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Flux in magnetic core according to special relativity

  1. Feb 10, 2016 #1
    So say you have a magnetic flux in a closed magnetic path circuit (like a TX core). Well I mean we draw arrows and stuff to indicate how the magnetic flux travels, but after watching this:

    I'm having trouble understanding why there is any flux moving through at all.
    Can someone please help me to rectify these two non-mutually exclusive concepts?
  2. jcsd
  3. Feb 10, 2016 #2


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  4. Feb 10, 2016 #3
    I have seen that video before some time ago...
    I 'always' knew pernanent magnets were due to electron spin (magnetic moments and grain alignment of domains), but: Oooh, so, and this is really irritating, but you're saying that it's really just current in a wire that is described by Special Relativity, (this model is of very limited use). But electro-magnts with a core or permanent magnets must be treated quantum mechanically.
    And special relativity and quantum mechanics don't seem to mix, which is where the frustration comes in.

    in other words is is not very helpful to think of Special Releativity when dealing with magnetism?

    Thanks for the reply.
  5. Feb 10, 2016 #4


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    You don't need SR or QM to describe current flow in a wire nor the generation of an electric and magnetic fields
    Classical physics and Maxwell's equations describe things adequately

  6. Feb 10, 2016 #5


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    It's not that you can't think of SR when dealing with magnetism, SR provides us with a very good explanation of why moving charges produce magnetic fields. My understanding is that that fundamental particles like the electron simply have an intrinsic magnetic field. Unfortunately I don't know enough to explain any more.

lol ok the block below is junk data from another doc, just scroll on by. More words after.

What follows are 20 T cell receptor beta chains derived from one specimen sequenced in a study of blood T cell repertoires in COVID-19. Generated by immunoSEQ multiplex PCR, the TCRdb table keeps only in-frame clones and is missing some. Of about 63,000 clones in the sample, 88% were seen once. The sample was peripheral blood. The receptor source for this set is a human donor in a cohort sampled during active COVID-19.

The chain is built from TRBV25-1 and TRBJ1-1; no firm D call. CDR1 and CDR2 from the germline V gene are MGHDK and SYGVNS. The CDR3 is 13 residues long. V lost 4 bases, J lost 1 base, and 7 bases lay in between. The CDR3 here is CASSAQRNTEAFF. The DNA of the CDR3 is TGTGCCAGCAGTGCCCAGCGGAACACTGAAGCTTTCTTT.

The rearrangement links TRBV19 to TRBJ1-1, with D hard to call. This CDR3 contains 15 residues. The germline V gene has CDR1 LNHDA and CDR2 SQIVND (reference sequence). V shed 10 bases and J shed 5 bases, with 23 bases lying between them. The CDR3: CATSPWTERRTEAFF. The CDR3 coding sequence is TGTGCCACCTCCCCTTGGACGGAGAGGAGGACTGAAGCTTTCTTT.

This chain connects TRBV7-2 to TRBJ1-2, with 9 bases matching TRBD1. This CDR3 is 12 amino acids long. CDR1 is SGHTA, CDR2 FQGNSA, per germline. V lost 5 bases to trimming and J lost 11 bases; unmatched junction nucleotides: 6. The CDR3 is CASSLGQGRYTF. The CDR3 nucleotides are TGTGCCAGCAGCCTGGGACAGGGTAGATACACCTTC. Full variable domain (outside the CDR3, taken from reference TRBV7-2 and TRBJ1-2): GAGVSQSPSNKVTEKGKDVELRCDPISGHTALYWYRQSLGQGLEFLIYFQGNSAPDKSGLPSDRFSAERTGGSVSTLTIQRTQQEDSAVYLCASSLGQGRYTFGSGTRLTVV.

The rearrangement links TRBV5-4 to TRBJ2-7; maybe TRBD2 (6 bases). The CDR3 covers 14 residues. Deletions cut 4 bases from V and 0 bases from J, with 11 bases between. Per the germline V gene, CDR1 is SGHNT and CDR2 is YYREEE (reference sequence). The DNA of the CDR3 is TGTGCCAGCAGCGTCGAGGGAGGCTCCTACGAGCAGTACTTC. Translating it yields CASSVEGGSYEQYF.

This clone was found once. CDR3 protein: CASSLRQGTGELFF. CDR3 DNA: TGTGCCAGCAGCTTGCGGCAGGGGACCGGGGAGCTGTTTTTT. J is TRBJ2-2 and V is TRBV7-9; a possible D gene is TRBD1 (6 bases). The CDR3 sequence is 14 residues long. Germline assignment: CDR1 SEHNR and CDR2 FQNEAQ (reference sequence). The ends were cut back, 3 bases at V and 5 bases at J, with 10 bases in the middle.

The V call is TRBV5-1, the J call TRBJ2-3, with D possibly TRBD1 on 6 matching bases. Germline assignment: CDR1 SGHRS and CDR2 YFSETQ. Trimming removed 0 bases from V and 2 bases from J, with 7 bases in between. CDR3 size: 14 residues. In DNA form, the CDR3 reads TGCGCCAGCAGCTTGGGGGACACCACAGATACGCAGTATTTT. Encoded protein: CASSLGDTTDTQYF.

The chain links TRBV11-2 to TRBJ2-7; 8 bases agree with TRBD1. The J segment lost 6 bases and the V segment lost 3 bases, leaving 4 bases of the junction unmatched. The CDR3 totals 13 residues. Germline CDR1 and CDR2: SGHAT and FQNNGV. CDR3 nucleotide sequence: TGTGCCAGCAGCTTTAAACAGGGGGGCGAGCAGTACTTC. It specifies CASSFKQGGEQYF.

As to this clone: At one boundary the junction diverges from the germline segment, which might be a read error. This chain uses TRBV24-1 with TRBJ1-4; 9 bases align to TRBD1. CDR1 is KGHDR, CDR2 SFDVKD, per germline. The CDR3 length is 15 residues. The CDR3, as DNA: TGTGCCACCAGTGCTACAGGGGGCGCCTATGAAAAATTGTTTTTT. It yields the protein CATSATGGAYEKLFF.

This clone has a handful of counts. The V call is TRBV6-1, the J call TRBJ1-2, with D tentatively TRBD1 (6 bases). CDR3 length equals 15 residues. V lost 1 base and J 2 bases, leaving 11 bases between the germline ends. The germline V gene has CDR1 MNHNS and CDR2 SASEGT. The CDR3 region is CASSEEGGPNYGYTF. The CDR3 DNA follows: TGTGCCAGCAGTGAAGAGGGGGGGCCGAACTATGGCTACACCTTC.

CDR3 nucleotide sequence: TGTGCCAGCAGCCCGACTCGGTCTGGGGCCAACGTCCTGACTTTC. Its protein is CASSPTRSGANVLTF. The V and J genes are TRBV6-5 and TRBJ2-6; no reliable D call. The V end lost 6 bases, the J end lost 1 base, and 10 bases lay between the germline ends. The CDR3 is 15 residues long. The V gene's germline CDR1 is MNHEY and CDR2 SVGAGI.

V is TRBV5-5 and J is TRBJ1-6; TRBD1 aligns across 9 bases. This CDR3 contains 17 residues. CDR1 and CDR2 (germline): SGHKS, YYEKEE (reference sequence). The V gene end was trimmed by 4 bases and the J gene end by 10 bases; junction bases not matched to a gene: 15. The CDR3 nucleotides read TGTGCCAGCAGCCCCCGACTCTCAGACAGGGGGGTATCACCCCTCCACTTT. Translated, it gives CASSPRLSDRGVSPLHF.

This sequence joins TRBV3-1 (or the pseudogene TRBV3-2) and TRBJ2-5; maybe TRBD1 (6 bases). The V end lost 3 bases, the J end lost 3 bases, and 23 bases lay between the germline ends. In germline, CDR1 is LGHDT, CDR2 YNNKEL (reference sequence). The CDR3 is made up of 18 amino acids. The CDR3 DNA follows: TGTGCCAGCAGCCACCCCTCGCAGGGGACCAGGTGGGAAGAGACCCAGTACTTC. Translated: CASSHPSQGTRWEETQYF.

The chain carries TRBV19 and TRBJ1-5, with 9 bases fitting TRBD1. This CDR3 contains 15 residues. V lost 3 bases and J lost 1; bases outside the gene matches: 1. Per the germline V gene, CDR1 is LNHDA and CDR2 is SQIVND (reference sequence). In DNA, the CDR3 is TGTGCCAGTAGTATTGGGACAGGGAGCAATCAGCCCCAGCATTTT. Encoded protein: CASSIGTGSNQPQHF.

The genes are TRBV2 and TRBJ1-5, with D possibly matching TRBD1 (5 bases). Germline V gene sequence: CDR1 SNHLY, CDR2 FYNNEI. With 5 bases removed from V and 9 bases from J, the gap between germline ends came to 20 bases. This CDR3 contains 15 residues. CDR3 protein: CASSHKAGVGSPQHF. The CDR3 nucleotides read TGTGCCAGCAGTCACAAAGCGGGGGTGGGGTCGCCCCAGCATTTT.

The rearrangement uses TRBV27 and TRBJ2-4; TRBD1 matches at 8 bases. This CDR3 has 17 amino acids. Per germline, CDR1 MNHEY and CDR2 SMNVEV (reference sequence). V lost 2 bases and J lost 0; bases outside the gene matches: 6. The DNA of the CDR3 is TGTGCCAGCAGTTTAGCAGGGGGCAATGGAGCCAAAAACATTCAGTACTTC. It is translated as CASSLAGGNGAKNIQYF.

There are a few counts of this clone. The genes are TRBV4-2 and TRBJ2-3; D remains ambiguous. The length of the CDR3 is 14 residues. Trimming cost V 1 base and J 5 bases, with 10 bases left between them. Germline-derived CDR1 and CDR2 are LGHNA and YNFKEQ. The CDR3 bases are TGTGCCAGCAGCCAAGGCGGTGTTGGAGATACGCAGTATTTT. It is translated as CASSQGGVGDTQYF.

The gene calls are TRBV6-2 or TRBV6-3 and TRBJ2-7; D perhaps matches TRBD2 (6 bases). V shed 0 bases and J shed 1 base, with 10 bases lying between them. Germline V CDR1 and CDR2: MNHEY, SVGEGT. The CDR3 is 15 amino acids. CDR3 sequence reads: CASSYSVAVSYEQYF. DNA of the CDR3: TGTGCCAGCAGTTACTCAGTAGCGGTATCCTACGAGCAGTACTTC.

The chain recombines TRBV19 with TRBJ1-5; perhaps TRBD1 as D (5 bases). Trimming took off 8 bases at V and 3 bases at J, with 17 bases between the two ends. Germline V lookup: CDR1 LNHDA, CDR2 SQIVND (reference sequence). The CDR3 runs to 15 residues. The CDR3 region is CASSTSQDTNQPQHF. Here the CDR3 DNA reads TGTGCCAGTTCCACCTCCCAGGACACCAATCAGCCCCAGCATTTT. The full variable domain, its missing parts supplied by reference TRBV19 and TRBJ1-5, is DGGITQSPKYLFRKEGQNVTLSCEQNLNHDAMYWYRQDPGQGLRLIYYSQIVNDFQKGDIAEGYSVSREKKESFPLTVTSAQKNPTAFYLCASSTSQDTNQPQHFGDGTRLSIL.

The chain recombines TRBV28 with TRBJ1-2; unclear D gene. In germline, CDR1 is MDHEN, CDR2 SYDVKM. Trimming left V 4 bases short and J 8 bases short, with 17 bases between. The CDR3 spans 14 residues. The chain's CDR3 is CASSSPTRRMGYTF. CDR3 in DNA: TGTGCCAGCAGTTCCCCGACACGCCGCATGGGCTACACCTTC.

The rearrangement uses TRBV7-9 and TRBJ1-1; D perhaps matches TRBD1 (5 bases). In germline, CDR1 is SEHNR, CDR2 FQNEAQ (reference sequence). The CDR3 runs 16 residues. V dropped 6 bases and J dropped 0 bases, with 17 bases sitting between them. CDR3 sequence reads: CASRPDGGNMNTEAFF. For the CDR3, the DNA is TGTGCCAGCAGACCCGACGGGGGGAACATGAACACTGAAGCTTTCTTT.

7. Feb 11, 2016 #6
    I am a huge fan of Maxwell, but I'm not really thinking about practical application, more curiosity about the universe (I'm just getting interested in The Standard Model)

    Yeah that's fine, I just don't like how it seems like there are two different things that don't mix, explaining the same phenomenon: moving charges -> magnets
    quantum magnetic spin -> magnets
    Like it seems hard for me to accept from the video that 'this is how magnets work, but there are other ways to do it as well, that have nothing to do with this'. There must be some connection.
    I'll only accept it if I have to, if this is the current limit of our knowledge.

  8. Feb 11, 2016 #7


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    I think you can model the magnetic field from an electron as being generated from a small loop of current, but I really don't know any details about it.
  9. Feb 12, 2016 #8
    I appreciate this isn't your specific expertise.
    I was wondering if you were directly above the centre of a tiny tiny internal current loop, even at a fair distance in the material, if the circumferene/path would look contracted enough to explain the effect....just a thought
  10. Feb 13, 2016 #9
    Also, I suppose what the issue I have with the aforementioned video is, is that it kind of implies that the a magnetic field is just an electric field, in which case the 'electromagnetic field' which permeates the universe would really just be a 'charge field' (positive and negative, like an electric field rather than electromagentic)....
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